[Review] George - Alex Gino

Title of Book: George
Author: Alex Gino
Publisher: Scholastic
Publication Year: 2015
Language: English
Format: Hardback
Pages: 215

When people look at George, they think they see a boy. But she knows she's not a boy. She knows she's a girl.
George thinks she'll have to keep this a secret for ever. Then her teacher announces that their class play is going to be Charlotte's Web. George really, really, REALLY wants to play Charlotte. But the teacher says she can't even try out for the part... because she's a boy.
With the help of her best friend, Kelly, George comes up with a plan. Not just so she can be Charlotte - but so everyone can see who she truly is.

George was born as a boy, physically. But she’s always known that she’s a girl. She’s been keeping this secret, until there’s a play production of Charlotte’s Web at school. Usually, the role of Charlotte is acted by a girl and George feels that this role is meant for her. She thinks that by playing Charlotte, maybe her mother and everyone else would see her for who she really is.
Gender is one thing that I consider more complex than what it seems, at least socially and culturally. I’m a girl, but to be honest, I don’t see myself as a feminine girl. Still, I’m expected to be feminine by people around me because that’s how it has always been. It doesn’t feel right to me. I feel restricted sometimes. Yet, that’s just how it is, which is why I’m intrigued by this book. In some ways, I can relate to George. The fact that this book is intended for middle grade readers make me want to read it even more and salute the author for writing this book.
One small thing that I notice from this book is how the author uses the female pronoun for George right from the start of the book. That shows how sure George is about her gender identity. Sometimes I read books about transgender and they confused me because they often use one gender pronoun at times, then another at other times. It makes me question whether they’re still talking about the same character or not. That’s not the case with George and I like it.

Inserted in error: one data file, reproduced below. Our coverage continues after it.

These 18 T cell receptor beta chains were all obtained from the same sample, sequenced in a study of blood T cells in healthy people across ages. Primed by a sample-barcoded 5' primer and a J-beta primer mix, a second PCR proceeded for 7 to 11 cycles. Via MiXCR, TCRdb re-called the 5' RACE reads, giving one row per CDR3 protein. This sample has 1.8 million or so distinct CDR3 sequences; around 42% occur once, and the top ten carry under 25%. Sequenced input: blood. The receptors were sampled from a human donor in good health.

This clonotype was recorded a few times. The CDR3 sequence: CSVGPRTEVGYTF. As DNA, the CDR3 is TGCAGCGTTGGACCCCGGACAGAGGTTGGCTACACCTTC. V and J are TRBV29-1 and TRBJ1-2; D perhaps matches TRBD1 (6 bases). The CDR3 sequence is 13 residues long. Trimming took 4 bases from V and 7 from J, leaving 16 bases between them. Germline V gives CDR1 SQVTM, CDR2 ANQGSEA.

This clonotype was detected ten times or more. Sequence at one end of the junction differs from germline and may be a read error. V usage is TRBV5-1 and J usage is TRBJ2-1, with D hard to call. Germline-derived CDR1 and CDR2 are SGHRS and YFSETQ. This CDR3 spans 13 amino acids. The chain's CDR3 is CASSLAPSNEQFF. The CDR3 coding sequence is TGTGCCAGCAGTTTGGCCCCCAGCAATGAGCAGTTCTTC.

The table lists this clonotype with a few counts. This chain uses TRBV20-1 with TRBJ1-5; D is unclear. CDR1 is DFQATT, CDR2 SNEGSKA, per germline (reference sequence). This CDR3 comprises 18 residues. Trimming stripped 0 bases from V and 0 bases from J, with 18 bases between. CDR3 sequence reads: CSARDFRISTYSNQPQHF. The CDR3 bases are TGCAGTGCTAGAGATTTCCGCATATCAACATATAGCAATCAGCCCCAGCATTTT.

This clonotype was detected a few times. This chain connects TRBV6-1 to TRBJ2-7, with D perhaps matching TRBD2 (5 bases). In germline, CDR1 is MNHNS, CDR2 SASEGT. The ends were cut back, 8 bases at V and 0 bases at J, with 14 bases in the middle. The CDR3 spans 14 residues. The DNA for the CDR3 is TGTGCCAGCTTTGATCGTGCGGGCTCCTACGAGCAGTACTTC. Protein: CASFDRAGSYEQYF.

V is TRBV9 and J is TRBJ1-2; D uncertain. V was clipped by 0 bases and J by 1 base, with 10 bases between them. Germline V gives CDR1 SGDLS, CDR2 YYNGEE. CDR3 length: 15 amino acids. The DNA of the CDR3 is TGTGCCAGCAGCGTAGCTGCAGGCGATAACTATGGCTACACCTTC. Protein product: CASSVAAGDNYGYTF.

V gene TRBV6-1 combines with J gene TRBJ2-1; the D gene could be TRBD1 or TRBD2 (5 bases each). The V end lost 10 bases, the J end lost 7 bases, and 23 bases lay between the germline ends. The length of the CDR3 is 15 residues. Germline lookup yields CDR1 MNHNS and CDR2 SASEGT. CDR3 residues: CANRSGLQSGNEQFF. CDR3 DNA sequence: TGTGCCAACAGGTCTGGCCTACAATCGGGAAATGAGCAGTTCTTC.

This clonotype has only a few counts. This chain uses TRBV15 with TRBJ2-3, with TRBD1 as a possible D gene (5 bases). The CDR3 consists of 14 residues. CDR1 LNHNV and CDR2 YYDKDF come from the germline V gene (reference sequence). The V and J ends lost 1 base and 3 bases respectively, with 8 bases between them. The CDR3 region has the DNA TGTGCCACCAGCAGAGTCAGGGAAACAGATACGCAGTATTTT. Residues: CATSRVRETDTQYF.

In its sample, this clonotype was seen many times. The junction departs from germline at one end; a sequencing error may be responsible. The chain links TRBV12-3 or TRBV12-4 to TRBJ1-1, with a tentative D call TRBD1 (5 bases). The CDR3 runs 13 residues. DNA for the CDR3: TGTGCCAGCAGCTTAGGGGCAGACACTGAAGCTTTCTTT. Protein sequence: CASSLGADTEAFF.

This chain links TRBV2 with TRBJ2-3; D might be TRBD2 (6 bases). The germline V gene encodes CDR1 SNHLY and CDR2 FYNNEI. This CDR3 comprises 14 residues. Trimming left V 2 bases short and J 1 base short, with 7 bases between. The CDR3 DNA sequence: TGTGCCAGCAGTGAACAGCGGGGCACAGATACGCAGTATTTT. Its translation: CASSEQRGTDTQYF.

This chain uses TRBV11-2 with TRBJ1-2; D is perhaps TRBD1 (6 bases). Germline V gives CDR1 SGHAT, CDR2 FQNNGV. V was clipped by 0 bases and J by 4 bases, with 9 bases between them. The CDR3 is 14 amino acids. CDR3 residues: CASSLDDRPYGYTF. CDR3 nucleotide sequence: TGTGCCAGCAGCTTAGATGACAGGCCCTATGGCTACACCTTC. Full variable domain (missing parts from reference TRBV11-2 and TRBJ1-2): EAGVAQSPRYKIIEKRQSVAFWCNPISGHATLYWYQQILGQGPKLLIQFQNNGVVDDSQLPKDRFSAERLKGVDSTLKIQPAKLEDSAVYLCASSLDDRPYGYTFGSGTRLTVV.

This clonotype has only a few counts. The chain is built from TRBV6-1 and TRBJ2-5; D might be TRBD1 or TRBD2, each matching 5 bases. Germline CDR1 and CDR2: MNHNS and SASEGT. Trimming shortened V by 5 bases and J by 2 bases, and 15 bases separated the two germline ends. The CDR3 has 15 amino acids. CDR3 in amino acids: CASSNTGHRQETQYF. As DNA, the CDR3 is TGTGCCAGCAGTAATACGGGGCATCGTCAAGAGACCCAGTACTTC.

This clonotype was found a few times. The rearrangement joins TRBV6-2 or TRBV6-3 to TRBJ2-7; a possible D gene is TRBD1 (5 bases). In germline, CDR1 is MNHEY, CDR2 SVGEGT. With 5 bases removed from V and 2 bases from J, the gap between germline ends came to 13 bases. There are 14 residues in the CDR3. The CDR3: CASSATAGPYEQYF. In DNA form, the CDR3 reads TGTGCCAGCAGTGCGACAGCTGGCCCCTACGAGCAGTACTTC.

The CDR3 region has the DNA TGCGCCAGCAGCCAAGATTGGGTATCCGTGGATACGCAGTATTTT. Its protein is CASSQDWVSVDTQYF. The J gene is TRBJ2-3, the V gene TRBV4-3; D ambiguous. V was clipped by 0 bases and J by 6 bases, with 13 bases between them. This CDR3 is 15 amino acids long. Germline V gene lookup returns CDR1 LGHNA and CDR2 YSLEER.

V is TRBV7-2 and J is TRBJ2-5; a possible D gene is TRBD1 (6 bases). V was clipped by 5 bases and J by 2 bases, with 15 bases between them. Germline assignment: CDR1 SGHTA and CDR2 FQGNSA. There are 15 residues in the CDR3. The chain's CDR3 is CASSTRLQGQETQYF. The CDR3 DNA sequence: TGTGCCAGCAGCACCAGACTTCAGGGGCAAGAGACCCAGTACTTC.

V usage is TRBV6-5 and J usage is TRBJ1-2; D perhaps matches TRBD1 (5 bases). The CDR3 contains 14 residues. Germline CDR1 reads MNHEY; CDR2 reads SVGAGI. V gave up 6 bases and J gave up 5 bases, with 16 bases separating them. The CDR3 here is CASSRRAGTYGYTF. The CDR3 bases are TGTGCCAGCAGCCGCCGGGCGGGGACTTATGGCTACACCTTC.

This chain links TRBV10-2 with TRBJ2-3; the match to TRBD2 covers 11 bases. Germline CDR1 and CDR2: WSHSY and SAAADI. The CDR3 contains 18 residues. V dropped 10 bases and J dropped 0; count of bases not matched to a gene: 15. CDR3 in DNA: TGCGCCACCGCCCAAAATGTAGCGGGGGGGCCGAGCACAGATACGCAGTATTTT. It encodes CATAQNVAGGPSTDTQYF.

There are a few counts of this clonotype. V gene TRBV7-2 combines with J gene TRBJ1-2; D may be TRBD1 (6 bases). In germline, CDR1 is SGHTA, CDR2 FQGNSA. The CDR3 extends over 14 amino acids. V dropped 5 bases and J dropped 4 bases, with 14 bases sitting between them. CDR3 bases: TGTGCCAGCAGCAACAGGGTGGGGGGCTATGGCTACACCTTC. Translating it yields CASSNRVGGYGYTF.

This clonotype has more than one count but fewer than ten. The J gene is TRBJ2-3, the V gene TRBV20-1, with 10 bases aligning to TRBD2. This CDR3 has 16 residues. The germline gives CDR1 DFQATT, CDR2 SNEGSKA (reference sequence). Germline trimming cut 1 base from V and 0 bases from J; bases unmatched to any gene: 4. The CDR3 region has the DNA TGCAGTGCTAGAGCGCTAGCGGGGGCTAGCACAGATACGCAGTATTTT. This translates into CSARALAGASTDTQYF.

I also like that George has an understanding and open minded friend like Kelly. But there’s also a character that’s a bully and mean. Even though it’s a children book, things won’t go all rainbow and sunshine. Despite that, George is a book with a heartwarming story.
The writing itself is so simple and easy to read. That makes sense since it’s written for children. However, I think that more people should read George because it’s such an important book. It might seem that it ends abruptly, but it doesn’t bother me. Because it has sent its message loud and clear, through George, regardless of what happen to her afterwards. It’s okay to be who you really are.

“My point is, it takes a special person to cry over a book. It shows compassion as well as imagination.”

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